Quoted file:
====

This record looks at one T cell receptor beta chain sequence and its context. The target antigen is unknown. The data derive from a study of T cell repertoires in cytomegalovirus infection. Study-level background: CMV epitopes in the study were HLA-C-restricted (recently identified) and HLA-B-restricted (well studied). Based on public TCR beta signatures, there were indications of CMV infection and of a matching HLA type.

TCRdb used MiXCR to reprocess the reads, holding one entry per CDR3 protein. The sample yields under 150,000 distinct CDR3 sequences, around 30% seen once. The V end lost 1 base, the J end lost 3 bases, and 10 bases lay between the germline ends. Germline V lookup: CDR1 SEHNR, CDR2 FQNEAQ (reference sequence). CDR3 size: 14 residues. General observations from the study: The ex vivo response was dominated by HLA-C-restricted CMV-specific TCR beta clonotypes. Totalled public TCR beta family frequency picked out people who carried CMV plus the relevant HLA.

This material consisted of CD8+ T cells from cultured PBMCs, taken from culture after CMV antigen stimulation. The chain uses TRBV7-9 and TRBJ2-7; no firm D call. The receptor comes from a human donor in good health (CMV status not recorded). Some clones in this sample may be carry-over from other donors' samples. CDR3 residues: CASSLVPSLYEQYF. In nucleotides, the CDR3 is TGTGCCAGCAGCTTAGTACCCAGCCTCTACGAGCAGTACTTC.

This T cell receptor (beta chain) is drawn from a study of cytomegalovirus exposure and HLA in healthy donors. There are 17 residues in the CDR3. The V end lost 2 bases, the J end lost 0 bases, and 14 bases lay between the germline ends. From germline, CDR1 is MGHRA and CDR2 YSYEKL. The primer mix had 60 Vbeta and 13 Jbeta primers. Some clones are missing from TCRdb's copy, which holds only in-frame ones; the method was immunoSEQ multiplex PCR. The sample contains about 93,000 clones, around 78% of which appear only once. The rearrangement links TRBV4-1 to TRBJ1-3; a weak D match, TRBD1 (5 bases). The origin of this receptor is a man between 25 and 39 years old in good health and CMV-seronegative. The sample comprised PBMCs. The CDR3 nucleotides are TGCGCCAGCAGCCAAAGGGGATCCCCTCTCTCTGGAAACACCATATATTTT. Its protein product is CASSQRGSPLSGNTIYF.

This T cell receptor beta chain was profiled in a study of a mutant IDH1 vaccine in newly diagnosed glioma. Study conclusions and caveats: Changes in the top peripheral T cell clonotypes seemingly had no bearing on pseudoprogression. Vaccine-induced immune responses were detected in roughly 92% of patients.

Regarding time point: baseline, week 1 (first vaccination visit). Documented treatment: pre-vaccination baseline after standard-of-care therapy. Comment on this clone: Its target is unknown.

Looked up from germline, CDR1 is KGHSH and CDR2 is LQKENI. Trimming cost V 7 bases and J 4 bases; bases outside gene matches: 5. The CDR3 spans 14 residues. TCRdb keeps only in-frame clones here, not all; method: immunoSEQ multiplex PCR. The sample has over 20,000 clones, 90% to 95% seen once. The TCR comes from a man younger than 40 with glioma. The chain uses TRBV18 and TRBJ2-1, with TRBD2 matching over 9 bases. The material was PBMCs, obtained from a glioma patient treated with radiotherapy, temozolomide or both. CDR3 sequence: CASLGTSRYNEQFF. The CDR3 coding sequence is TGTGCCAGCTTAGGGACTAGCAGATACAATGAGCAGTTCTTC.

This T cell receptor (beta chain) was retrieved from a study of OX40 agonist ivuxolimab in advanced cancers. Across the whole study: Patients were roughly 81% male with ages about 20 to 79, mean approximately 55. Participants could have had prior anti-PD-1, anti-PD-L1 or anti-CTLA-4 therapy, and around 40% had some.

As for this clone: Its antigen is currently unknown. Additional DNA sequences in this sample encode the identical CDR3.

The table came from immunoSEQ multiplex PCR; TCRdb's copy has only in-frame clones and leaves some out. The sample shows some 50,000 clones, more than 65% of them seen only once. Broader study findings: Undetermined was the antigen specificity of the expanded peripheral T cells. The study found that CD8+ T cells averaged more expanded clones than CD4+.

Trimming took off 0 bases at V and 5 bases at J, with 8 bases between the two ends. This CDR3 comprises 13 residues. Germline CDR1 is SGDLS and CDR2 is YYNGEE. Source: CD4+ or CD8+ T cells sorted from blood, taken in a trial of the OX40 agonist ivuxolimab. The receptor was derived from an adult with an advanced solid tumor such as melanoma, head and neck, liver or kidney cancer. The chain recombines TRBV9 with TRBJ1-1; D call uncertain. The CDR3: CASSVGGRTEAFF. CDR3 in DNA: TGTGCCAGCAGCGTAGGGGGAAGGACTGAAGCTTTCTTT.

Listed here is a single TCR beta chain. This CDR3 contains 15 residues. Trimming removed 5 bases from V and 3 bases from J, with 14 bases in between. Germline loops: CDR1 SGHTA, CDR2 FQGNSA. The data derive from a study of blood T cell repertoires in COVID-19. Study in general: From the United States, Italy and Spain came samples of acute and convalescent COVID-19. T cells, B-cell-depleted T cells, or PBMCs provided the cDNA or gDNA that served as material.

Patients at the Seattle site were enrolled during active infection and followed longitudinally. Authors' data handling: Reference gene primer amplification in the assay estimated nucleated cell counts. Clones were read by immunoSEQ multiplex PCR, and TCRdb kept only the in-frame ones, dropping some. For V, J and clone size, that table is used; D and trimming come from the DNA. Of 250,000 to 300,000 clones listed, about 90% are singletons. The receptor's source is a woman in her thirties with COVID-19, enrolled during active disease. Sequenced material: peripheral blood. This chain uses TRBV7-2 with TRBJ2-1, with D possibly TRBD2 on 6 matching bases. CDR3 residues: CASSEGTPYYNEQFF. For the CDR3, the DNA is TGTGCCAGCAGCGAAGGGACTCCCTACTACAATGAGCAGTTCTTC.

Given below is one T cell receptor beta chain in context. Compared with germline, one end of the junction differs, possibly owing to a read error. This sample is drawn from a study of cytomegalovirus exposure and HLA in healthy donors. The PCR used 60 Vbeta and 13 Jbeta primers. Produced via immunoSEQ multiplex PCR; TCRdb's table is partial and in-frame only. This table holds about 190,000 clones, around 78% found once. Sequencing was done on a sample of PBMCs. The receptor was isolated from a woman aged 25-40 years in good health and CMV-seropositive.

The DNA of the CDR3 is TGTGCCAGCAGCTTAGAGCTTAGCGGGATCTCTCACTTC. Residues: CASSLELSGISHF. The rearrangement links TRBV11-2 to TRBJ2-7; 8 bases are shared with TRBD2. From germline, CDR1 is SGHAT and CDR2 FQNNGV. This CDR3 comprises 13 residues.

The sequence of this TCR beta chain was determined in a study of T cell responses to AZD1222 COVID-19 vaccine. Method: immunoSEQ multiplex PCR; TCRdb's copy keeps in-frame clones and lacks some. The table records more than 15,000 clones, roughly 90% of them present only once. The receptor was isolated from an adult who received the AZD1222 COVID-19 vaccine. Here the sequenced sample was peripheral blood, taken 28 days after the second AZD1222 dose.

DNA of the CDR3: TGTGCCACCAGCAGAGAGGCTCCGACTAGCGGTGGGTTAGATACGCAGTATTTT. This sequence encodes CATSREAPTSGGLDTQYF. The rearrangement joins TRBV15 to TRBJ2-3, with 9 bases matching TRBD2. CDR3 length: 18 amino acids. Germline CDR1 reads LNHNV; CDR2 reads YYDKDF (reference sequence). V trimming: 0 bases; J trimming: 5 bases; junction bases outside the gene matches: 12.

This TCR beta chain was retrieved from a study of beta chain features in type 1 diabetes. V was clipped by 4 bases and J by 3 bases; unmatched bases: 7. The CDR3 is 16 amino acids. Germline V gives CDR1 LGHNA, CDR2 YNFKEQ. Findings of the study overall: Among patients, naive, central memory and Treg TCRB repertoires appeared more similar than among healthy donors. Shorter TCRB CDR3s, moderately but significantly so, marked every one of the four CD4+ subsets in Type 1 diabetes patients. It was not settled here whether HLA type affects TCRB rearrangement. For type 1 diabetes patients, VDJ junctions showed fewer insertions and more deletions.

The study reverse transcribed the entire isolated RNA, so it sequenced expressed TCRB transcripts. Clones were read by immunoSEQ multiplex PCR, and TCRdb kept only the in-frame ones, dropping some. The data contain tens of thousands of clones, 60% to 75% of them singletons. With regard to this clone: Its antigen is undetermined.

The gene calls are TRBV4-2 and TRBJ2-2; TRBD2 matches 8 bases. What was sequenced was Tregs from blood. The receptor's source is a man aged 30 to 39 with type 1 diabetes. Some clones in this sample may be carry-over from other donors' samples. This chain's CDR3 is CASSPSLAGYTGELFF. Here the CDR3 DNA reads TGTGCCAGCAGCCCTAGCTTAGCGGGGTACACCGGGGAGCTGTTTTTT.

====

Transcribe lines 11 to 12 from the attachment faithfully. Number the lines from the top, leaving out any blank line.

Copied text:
Trimming took off 0 bases at V and 5 bases at J, with 8 bases between the two ends. This CDR3 comprises 13 residues. Germline CDR1 is SGDLS and CDR2 is YYNGEE. Source: CD4+ or CD8+ T cells sorted from blood, taken in a trial of the OX40 agonist ivuxolimab. The receptor was derived from an adult with an advanced solid tumor such as melanoma, head and neck, liver or kidney cancer. The chain recombines TRBV9 with TRBJ1-1; D call uncertain. The CDR3: CASSVGGRTEAFF. CDR3 in DNA: TGTGCCAGCAGCGTAGGGGGAAGGACTGAAGCTTTCTTT.

Listed here is a single TCR beta chain. This CDR3 contains 15 residues. Trimming removed 5 bases from V and 3 bases from J, with 14 bases in between. Germline loops: CDR1 SGHTA, CDR2 FQGNSA. The data derive from a study of blood T cell repertoires in COVID-19. Study in general: From the United States, Italy and Spain came samples of acute and convalescent COVID-19. T cells, B-cell-depleted T cells, or PBMCs provided the cDNA or gDNA that served as material.